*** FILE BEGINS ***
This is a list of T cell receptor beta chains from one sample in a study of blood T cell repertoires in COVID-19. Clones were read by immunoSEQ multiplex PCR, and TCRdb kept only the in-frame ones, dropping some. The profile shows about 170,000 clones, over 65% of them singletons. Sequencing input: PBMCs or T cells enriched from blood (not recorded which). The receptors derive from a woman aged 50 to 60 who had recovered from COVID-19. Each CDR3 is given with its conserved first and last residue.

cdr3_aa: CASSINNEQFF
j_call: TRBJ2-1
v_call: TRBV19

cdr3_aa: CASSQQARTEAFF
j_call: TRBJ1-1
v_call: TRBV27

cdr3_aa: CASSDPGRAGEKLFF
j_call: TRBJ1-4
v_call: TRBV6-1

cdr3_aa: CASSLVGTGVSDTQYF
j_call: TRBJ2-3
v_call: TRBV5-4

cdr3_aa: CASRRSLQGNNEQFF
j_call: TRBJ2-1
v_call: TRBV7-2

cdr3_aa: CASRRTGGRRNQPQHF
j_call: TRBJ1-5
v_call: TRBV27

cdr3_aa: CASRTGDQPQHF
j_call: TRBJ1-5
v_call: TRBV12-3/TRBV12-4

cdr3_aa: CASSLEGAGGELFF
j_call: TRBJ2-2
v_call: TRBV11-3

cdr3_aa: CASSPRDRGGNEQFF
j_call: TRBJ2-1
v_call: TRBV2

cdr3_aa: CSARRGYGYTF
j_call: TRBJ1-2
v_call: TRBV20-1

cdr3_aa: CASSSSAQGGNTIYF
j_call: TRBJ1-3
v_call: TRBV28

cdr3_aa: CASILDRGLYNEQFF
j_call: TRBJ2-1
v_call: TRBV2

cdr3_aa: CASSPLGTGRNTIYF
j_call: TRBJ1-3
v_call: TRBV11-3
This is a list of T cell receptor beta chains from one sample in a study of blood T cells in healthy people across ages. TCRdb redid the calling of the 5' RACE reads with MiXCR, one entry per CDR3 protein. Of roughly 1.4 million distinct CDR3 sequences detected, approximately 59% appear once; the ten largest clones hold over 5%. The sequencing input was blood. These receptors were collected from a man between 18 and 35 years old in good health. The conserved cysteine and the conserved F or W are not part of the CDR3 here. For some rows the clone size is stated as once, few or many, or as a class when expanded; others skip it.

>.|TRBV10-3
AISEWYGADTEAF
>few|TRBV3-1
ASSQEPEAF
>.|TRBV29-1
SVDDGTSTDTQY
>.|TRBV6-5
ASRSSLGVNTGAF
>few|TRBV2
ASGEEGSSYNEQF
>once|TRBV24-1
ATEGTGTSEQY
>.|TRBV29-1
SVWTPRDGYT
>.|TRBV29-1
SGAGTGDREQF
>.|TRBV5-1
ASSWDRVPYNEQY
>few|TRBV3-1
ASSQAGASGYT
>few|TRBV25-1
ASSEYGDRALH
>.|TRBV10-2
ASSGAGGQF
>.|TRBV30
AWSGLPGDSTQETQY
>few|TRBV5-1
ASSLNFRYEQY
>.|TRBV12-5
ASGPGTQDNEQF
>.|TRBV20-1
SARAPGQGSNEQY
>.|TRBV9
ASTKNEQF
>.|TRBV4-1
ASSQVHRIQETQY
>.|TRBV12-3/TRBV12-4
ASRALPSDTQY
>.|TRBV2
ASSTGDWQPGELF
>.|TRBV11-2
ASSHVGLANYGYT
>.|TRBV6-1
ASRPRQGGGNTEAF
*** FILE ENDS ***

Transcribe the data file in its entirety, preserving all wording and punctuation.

This is a list of T cell receptor beta chains from one sample in a study of blood T cell repertoires in COVID-19. Clones were read by immunoSEQ multiplex PCR, and TCRdb kept only the in-frame ones, dropping some. The profile shows about 170,000 clones, over 65% of them singletons. Sequencing input: PBMCs or T cells enriched from blood (not recorded which). The receptors derive from a woman aged 50 to 60 who had recovered from COVID-19. Each CDR3 is given with its conserved first and last residue.

cdr3_aa: CASSINNEQFF
j_call: TRBJ2-1
v_call: TRBV19

cdr3_aa: CASSQQARTEAFF
j_call: TRBJ1-1
v_call: TRBV27

cdr3_aa: CASSDPGRAGEKLFF
j_call: TRBJ1-4
v_call: TRBV6-1

cdr3_aa: CASSLVGTGVSDTQYF
j_call: TRBJ2-3
v_call: TRBV5-4

cdr3_aa: CASRRSLQGNNEQFF
j_call: TRBJ2-1
v_call: TRBV7-2

cdr3_aa: CASRRTGGRRNQPQHF
j_call: TRBJ1-5
v_call: TRBV27

cdr3_aa: CASRTGDQPQHF
j_call: TRBJ1-5
v_call: TRBV12-3/TRBV12-4

cdr3_aa: CASSLEGAGGELFF
j_call: TRBJ2-2
v_call: TRBV11-3

cdr3_aa: CASSPRDRGGNEQFF
j_call: TRBJ2-1
v_call: TRBV2

cdr3_aa: CSARRGYGYTF
j_call: TRBJ1-2
v_call: TRBV20-1

cdr3_aa: CASSSSAQGGNTIYF
j_call: TRBJ1-3
v_call: TRBV28

cdr3_aa: CASILDRGLYNEQFF
j_call: TRBJ2-1
v_call: TRBV2

cdr3_aa: CASSPLGTGRNTIYF
j_call: TRBJ1-3
v_call: TRBV11-3
This is a list of T cell receptor beta chains from one sample in a study of blood T cells in healthy people across ages. TCRdb redid the calling of the 5' RACE reads with MiXCR, one entry per CDR3 protein. Of roughly 1.4 million distinct CDR3 sequences detected, approximately 59% appear once; the ten largest clones hold over 5%. The sequencing input was blood. These receptors were collected from a man between 18 and 35 years old in good health. The conserved cysteine and the conserved F or W are not part of the CDR3 here. For some rows the clone size is stated as once, few or many, or as a class when expanded; others skip it.

>.|TRBV10-3
AISEWYGADTEAF
>few|TRBV3-1
ASSQEPEAF
>.|TRBV29-1
SVDDGTSTDTQY
>.|TRBV6-5
ASRSSLGVNTGAF
>few|TRBV2
ASGEEGSSYNEQF
>once|TRBV24-1
ATEGTGTSEQY
>.|TRBV29-1
SVWTPRDGYT
>.|TRBV29-1
SGAGTGDREQF
>.|TRBV5-1
ASSWDRVPYNEQY
>few|TRBV3-1
ASSQAGASGYT
>few|TRBV25-1
ASSEYGDRALH
>.|TRBV10-2
ASSGAGGQF
>.|TRBV30
AWSGLPGDSTQETQY
>few|TRBV5-1
ASSLNFRYEQY
>.|TRBV12-5
ASGPGTQDNEQF
>.|TRBV20-1
SARAPGQGSNEQY
>.|TRBV9
ASTKNEQF
>.|TRBV4-1
ASSQVHRIQETQY
>.|TRBV12-3/TRBV12-4
ASRALPSDTQY
>.|TRBV2
ASSTGDWQPGELF
>.|TRBV11-2
ASSHVGLANYGYT
>.|TRBV6-1
ASRPRQGGGNTEAF